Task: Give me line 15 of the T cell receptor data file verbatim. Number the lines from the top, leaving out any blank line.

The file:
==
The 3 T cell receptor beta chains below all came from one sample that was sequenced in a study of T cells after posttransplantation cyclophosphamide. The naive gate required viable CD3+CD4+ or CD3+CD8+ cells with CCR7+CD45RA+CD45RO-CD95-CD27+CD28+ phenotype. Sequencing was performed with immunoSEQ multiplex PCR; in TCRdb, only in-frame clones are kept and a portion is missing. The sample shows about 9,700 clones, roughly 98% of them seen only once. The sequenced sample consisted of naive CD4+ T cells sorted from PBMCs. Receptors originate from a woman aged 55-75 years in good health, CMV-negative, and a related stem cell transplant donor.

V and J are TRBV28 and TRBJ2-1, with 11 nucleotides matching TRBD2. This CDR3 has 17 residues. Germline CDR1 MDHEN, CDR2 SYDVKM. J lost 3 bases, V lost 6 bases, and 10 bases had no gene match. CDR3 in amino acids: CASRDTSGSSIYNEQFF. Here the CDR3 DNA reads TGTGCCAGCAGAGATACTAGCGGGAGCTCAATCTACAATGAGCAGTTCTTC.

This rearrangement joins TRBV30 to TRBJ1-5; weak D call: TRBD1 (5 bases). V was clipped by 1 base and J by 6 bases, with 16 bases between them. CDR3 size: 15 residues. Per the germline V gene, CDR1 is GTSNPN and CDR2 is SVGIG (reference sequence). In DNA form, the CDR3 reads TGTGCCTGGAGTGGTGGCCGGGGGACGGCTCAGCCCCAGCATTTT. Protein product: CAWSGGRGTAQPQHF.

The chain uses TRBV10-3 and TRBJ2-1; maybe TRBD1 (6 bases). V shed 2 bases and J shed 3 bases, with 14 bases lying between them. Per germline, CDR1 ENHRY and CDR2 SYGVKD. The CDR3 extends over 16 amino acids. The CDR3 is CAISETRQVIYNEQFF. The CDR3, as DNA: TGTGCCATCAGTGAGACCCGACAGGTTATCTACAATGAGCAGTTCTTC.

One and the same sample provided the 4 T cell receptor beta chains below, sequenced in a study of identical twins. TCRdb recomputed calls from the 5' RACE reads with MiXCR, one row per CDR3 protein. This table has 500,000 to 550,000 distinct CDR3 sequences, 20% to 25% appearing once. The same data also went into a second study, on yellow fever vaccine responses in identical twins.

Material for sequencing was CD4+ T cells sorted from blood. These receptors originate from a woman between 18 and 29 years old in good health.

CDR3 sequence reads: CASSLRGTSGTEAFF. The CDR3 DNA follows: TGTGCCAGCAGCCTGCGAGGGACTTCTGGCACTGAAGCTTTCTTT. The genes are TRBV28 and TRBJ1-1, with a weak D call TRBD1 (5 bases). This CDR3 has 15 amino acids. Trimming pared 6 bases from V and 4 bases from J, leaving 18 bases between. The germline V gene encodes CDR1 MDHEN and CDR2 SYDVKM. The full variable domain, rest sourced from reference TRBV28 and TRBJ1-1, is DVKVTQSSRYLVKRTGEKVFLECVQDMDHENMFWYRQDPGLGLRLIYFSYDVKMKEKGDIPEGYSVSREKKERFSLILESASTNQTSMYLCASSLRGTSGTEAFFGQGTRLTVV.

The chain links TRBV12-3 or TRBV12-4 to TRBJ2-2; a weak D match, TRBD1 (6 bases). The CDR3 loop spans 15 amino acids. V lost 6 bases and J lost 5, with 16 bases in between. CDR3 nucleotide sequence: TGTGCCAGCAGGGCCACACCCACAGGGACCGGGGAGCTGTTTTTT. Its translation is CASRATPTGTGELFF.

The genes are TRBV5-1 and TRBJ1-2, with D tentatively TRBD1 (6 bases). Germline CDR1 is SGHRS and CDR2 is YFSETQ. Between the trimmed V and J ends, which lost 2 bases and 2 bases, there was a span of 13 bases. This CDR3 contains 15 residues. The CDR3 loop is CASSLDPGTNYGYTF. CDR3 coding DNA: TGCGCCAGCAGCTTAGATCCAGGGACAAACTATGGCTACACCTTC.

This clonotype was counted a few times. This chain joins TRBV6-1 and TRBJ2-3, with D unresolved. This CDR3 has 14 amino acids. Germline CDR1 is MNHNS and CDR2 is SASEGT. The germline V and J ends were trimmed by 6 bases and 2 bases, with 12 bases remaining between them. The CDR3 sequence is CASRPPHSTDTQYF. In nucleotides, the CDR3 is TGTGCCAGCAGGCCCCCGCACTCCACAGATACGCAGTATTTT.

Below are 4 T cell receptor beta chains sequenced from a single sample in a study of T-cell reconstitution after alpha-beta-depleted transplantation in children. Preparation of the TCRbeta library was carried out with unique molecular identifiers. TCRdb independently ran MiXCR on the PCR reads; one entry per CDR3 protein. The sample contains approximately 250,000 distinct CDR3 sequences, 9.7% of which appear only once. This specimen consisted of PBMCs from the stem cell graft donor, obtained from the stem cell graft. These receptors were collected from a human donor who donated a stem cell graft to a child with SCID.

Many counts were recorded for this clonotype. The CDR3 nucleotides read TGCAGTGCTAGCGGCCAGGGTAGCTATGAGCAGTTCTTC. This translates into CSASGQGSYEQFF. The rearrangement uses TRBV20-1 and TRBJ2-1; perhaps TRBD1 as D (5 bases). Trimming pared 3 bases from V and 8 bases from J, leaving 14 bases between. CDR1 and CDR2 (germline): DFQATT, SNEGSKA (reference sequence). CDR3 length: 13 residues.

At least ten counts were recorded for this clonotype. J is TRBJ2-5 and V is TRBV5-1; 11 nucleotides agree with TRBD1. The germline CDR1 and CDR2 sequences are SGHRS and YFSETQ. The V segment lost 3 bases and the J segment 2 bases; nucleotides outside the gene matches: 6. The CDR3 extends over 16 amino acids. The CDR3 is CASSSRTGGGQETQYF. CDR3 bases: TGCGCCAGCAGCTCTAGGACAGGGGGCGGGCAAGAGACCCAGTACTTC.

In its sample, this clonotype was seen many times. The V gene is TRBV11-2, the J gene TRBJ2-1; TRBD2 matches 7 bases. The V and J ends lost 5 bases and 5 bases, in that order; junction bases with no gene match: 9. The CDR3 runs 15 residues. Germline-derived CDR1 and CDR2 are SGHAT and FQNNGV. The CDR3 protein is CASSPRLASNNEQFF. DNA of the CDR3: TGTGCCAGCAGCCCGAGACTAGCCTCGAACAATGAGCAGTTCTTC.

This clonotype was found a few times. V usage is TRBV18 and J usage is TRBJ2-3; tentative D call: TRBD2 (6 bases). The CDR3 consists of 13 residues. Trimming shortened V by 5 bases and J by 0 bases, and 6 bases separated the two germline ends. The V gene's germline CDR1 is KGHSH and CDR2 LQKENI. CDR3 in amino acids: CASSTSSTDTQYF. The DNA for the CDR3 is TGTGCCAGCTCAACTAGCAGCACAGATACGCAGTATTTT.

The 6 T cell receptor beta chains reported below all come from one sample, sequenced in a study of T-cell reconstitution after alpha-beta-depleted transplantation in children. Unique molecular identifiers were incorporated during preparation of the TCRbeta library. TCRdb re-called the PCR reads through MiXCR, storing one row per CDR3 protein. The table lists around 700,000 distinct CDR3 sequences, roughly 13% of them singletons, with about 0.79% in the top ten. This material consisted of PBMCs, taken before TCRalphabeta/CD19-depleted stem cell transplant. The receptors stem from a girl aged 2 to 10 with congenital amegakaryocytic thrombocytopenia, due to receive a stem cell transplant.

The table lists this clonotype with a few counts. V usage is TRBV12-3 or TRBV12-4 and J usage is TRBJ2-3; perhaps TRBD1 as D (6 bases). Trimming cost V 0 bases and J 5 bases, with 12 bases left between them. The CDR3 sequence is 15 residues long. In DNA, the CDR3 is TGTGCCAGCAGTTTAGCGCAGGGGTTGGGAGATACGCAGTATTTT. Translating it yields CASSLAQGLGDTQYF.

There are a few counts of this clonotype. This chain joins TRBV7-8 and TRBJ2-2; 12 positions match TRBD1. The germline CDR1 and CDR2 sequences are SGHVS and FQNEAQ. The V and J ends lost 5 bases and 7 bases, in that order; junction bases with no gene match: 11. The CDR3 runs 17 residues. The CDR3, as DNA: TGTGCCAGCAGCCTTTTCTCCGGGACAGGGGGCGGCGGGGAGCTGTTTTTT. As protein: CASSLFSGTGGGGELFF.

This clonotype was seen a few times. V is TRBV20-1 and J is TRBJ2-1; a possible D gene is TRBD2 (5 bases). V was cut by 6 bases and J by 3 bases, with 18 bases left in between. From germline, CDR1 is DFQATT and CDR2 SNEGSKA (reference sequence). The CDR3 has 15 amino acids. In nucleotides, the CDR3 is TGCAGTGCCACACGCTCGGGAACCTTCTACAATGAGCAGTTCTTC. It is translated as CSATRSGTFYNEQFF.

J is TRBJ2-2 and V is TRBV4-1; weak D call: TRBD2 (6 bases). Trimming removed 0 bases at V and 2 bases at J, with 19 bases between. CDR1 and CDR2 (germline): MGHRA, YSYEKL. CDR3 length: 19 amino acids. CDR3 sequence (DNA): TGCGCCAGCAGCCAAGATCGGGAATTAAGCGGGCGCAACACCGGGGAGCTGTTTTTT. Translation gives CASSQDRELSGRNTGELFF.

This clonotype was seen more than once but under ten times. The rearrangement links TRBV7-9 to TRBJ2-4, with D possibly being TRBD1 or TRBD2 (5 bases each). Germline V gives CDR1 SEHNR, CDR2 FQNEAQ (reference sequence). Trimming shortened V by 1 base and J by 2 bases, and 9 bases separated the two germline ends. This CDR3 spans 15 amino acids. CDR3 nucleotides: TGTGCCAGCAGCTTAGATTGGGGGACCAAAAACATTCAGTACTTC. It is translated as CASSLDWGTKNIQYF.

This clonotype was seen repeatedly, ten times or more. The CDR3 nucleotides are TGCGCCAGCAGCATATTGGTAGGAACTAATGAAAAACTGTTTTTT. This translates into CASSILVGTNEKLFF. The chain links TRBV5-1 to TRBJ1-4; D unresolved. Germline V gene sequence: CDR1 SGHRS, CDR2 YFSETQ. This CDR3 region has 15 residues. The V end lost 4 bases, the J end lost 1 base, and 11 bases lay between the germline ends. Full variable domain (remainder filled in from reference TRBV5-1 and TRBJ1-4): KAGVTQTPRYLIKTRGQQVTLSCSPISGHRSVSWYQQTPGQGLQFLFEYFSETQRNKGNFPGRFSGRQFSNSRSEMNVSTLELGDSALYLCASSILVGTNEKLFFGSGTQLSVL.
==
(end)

This clonotype was found a few times. V usage is TRBV18 and J usage is TRBJ2-3; tentative D call: TRBD2 (6 bases). The CDR3 consists of 13 residues. Trimming shortened V by 5 bases and J by 0 bases, and 6 bases separated the two germline ends. The V gene's germline CDR1 is KGHSH and CDR2 LQKENI. CDR3 in amino acids: CASSTSSTDTQYF. The DNA for the CDR3 is TGTGCCAGCTCAACTAGCAGCACAGATACGCAGTATTTT.